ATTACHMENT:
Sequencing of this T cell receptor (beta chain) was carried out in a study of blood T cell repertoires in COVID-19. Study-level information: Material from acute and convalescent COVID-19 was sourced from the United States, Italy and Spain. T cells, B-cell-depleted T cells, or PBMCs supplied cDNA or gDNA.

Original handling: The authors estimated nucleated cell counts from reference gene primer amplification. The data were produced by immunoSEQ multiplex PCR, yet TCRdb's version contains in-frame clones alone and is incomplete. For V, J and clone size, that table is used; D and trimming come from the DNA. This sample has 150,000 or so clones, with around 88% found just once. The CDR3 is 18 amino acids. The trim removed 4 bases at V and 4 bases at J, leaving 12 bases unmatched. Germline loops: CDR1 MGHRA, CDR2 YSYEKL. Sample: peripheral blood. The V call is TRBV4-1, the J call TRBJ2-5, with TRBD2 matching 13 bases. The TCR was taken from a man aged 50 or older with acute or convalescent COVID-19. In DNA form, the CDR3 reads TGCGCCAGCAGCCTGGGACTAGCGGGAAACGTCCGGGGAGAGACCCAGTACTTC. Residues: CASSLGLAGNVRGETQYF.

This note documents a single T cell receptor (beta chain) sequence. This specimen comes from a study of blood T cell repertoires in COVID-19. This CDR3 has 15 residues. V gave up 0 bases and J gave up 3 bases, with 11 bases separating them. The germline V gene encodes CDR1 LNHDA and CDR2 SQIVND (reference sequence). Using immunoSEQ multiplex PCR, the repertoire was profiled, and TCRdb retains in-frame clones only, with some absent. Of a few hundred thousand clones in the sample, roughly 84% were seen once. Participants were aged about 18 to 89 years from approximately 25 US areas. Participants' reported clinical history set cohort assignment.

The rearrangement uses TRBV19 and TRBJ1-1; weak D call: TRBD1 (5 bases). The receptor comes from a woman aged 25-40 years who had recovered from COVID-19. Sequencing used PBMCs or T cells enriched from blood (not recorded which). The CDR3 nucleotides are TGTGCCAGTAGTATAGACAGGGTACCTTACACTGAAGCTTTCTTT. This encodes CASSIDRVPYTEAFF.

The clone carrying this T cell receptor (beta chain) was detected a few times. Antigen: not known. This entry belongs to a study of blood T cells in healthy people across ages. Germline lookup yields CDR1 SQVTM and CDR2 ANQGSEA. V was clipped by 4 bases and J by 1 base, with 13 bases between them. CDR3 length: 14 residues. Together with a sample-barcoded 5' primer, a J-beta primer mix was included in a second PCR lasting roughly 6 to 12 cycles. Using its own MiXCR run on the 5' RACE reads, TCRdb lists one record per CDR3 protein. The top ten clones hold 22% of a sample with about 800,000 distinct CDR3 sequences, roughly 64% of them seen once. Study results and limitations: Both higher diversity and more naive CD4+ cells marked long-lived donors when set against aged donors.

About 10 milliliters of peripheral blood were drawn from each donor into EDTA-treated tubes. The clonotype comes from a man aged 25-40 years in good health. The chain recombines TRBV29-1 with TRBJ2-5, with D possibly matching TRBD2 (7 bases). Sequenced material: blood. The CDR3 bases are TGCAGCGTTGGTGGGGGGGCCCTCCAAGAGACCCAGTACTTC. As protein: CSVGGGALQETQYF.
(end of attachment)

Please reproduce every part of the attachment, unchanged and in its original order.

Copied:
Sequencing of this T cell receptor (beta chain) was carried out in a study of blood T cell repertoires in COVID-19. Study-level information: Material from acute and convalescent COVID-19 was sourced from the United States, Italy and Spain. T cells, B-cell-depleted T cells, or PBMCs supplied cDNA or gDNA.

Original handling: The authors estimated nucleated cell counts from reference gene primer amplification. The data were produced by immunoSEQ multiplex PCR, yet TCRdb's version contains in-frame clones alone and is incomplete. For V, J and clone size, that table is used; D and trimming come from the DNA. This sample has 150,000 or so clones, with around 88% found just once. The CDR3 is 18 amino acids. The trim removed 4 bases at V and 4 bases at J, leaving 12 bases unmatched. Germline loops: CDR1 MGHRA, CDR2 YSYEKL. Sample: peripheral blood. The V call is TRBV4-1, the J call TRBJ2-5, with TRBD2 matching 13 bases. The TCR was taken from a man aged 50 or older with acute or convalescent COVID-19. In DNA form, the CDR3 reads TGCGCCAGCAGCCTGGGACTAGCGGGAAACGTCCGGGGAGAGACCCAGTACTTC. Residues: CASSLGLAGNVRGETQYF.

This note documents a single T cell receptor (beta chain) sequence. This specimen comes from a study of blood T cell repertoires in COVID-19. This CDR3 has 15 residues. V gave up 0 bases and J gave up 3 bases, with 11 bases separating them. The germline V gene encodes CDR1 LNHDA and CDR2 SQIVND (reference sequence). Using immunoSEQ multiplex PCR, the repertoire was profiled, and TCRdb retains in-frame clones only, with some absent. Of a few hundred thousand clones in the sample, roughly 84% were seen once. Participants were aged about 18 to 89 years from approximately 25 US areas. Participants' reported clinical history set cohort assignment.

The rearrangement uses TRBV19 and TRBJ1-1; weak D call: TRBD1 (5 bases). The receptor comes from a woman aged 25-40 years who had recovered from COVID-19. Sequencing used PBMCs or T cells enriched from blood (not recorded which). The CDR3 nucleotides are TGTGCCAGTAGTATAGACAGGGTACCTTACACTGAAGCTTTCTTT. This encodes CASSIDRVPYTEAFF.

The clone carrying this T cell receptor (beta chain) was detected a few times. Antigen: not known. This entry belongs to a study of blood T cells in healthy people across ages. Germline lookup yields CDR1 SQVTM and CDR2 ANQGSEA. V was clipped by 4 bases and J by 1 base, with 13 bases between them. CDR3 length: 14 residues. Together with a sample-barcoded 5' primer, a J-beta primer mix was included in a second PCR lasting roughly 6 to 12 cycles. Using its own MiXCR run on the 5' RACE reads, TCRdb lists one record per CDR3 protein. The top ten clones hold 22% of a sample with about 800,000 distinct CDR3 sequences, roughly 64% of them seen once. Study results and limitations: Both higher diversity and more naive CD4+ cells marked long-lived donors when set against aged donors.

About 10 milliliters of peripheral blood were drawn from each donor into EDTA-treated tubes. The clonotype comes from a man aged 25-40 years in good health. The chain recombines TRBV29-1 with TRBJ2-5, with D possibly matching TRBD2 (7 bases). Sequenced material: blood. The CDR3 bases are TGCAGCGTTGGTGGGGGGGCCCTCCAAGAGACCCAGTACTTC. As protein: CSVGGGALQETQYF.